3

There isn't a name for this specific progression, but it might make sense to call it a circle of fifths turnaround. Let's assume you're in C; this would make the progression: | C Maj | A♭Maj | E♭Maj | B♭Maj | Here are some things that make the progression interesting: the change from major tonality (in measure 1) minor tonality (in measures 2-4) measures ...


2

Since the first chord is already a G, I think I would probably just call it Gmaj7 which is G B D F#. If the added G is in the bass, you could also just call it a Bm chord over a G in the bass, which would be notated like this: Bm/G A Bm6 chord would be B - D - F# - G# instead of G natural.


2

This could be a section B) or refrain of a song in A-minor (C-major) beginning with the subdom. iv ending on Am (A7 will be the secondary domînant for the loop of the refrain) iv-VI-III ... in A minor or ii-V-I in C major (Bb could be set as a Neapolitan 6th - but it isn't here in your progression) I'd use maj7, 9 and 13 chords as example: Dm9-G13-...


2

German... #iv6/5 French... ii#6/4/3 In the case of the German I put the sharp in front of the Roman numeral to show the chord root is altered. Whereas in the French the chord root is not altered, but the 6th gets the sharp because it is raised chromatically from the diatonic sixth. Of course the point here is to make clear none of the augmented sixth ...


2

The names It.6, Fr.6 and Ger.6 are pretty common ones. I've also seen some other names like: IV 6# 5b for the German IV 6# or #IV 6 for the Italian II 6# 4 3 for the French These are less common, but they are more "thorough" because they say on which chord they are built on and what notes are altered. You are correct that in most cases these chords are ...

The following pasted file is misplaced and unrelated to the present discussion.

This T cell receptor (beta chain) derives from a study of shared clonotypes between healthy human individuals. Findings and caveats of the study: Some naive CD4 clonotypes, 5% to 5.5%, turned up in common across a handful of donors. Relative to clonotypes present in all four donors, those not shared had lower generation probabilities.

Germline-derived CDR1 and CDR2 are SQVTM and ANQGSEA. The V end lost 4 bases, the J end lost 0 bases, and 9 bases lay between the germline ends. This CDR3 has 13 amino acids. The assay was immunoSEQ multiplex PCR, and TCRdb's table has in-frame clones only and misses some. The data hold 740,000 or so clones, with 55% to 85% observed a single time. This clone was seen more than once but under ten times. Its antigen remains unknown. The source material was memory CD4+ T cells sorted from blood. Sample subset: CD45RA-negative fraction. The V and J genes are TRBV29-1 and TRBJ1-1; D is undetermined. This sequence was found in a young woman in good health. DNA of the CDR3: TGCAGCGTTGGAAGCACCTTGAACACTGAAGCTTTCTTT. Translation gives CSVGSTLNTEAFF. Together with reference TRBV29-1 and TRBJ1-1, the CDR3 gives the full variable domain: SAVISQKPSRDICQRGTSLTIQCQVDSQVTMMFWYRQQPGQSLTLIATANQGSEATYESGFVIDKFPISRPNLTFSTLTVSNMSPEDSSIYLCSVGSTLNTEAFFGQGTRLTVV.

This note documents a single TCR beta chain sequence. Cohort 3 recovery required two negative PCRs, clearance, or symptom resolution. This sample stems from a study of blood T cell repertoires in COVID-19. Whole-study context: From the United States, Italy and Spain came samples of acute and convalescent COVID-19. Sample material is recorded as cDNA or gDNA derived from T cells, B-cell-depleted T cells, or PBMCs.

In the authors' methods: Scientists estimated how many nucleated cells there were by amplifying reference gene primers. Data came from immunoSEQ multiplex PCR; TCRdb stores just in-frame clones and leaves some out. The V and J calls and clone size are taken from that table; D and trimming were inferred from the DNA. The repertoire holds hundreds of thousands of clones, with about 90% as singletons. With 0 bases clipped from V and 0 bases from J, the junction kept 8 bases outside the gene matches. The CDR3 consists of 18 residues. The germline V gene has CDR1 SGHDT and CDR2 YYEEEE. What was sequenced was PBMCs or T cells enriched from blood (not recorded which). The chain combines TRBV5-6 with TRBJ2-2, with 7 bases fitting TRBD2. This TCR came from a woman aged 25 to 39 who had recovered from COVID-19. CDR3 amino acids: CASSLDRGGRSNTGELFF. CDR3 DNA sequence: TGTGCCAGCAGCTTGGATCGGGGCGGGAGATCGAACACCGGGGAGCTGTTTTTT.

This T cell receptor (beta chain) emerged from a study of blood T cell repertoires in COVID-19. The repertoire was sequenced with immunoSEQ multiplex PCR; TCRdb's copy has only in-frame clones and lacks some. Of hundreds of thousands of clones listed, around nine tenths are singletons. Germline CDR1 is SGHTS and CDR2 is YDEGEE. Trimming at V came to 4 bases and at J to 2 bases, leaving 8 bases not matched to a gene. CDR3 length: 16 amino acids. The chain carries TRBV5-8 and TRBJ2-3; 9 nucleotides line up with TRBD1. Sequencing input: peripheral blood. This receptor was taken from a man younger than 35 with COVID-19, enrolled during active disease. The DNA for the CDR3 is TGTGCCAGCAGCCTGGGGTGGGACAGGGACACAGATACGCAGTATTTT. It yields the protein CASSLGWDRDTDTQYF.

2

A lot can depend on the rhythm and voice leading, but if we skip that for the moment, you could abstract your progression to... Am... Dm and B... E First it goes to the subdominant and then it goes to the dominant. Tonally that is very clear harmony. If you are somehow emphasizing D and E as targets, it should make the tonality even more emphatically ...


2

The melody could certainly help define this ambiguous question. ;) But I'll first answer the subject line. Q: Can a melody determine the key of an ambiguous chord progression A: A melody can, if not determine, at least very strongly suggest an entire chord progression. And a key. However, the key is ultimately in the ear of the listener. Q: Does the ...


2